poet, novelist
chewer of pencils

A Corporate Writer's Manifesto

First, take joy in your work. It’s corporate, but it doesn’t have to be dull.

mongoliangirl.jpg Nomadic girl and her camel from the blog Bayan Jargal

Second, do more than what is asked of you. Most of what you have to do is work-a-day. But the necessary can be beautiful.

woodpileart.jpg wood stack by alastair heseltine

Third, don’t worry too much about being original. Don’t strive for “fresh,” or “edgy” or “on-message.” Just write. Write well. Use verbs. Cut excess. Don’t re-do something that’s working. And when you’ve nailed it, don’t worry if it’s short.

newspaper blackout by Austin Kleon

Fourth, look closely. It’s the details that make things come to life. Avoid the generic. Don’t say: “a great deal of public interest was generated by our grand opening.” Say: “11,000 people came.”

mauisandgrains.jpg grains of sand, by Doctor Gary Greenberg

You can even pick one detail and set it alone in a frame. People will pay attention to the most ordinary things if you help them encounter the ordinary in a new way.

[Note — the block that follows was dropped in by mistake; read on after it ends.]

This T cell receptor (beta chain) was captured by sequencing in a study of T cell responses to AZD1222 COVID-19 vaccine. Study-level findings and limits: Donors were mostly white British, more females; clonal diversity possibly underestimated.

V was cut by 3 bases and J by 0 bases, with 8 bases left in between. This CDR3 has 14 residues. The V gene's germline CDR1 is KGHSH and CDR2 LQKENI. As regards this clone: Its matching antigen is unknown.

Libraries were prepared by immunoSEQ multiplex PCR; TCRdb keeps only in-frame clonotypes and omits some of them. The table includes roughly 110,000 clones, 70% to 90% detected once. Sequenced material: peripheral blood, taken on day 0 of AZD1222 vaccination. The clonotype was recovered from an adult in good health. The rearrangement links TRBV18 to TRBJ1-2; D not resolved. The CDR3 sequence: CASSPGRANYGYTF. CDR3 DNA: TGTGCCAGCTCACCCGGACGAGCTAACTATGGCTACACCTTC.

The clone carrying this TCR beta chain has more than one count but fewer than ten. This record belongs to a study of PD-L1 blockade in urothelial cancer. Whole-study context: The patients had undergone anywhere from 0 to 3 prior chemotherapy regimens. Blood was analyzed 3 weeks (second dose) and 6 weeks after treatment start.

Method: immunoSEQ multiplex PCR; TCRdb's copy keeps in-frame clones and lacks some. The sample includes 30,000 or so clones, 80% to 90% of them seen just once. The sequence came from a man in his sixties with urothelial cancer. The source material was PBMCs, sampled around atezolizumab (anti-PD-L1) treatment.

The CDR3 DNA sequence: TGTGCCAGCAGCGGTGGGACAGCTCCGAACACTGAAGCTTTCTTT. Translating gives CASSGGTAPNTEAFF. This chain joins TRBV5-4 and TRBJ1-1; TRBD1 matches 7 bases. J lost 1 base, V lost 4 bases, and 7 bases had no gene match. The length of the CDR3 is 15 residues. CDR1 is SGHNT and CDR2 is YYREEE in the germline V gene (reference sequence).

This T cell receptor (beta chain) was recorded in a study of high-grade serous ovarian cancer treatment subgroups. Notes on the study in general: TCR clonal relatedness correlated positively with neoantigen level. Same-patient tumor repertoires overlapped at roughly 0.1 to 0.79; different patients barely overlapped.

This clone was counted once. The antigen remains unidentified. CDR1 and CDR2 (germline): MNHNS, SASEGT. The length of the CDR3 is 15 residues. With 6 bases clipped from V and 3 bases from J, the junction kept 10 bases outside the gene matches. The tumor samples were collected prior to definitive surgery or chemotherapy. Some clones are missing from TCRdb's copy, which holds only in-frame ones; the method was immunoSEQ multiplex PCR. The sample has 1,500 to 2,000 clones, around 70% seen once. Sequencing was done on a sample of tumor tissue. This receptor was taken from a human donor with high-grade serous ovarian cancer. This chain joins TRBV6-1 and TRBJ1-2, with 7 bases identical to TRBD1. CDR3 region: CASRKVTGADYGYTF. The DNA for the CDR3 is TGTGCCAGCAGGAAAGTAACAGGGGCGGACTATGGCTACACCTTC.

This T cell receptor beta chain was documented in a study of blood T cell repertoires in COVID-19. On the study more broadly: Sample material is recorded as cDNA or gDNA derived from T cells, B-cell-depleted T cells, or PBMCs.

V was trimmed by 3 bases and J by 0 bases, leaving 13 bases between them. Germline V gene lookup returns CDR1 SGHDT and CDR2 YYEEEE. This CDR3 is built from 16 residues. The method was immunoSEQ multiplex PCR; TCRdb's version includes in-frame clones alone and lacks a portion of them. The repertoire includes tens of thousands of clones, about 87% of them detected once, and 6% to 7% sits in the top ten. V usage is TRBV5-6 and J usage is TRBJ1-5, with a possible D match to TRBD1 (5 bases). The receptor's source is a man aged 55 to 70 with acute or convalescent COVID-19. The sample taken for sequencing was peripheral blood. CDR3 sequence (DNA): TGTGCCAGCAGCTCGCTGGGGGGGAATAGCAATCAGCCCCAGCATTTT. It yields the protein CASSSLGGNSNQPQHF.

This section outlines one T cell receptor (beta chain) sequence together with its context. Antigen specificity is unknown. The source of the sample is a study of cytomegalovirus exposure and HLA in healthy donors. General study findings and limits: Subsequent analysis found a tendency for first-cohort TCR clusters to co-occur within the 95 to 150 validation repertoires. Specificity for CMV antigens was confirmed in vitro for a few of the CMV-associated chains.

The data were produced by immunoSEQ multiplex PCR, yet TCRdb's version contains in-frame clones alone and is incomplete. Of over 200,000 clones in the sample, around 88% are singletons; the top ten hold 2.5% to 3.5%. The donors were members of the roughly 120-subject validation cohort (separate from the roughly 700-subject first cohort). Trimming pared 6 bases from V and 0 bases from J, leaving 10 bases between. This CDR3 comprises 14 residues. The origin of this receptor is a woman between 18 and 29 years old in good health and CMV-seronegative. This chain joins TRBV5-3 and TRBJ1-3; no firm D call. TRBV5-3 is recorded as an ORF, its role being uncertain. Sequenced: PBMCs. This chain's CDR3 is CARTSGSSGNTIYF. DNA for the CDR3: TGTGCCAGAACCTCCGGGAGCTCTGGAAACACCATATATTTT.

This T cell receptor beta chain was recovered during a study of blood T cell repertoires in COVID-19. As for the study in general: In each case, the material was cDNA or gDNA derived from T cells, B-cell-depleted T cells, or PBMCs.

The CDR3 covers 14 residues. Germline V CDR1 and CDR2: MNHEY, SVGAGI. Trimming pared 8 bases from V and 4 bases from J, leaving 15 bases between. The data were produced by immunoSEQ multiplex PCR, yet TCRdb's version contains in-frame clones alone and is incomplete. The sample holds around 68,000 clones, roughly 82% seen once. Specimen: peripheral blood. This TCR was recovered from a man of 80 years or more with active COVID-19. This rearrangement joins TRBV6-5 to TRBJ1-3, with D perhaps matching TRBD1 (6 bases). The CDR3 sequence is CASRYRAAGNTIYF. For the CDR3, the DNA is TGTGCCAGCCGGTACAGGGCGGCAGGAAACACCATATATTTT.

cloudsinroom.jpg clouds in a room, by Berndnaut Smild, via io9

On the other hand, don’t lose track of the big picture. There’s no reason why an overview can’t be compelling. If you let the landscape of your facts guide the principle by which you organize them, the lines and shapes of your ideas can be muscular and beautiful.

ricefields.jpg terraced ricefields in China, via National Geographic wallpapers

Finally, if it’s not working, tinkering with it isn’t going to help. Don’t tinker, revise, and be bold in revision.

chickensistine.jpg “First Draft” cartoon by Savage Chicken.

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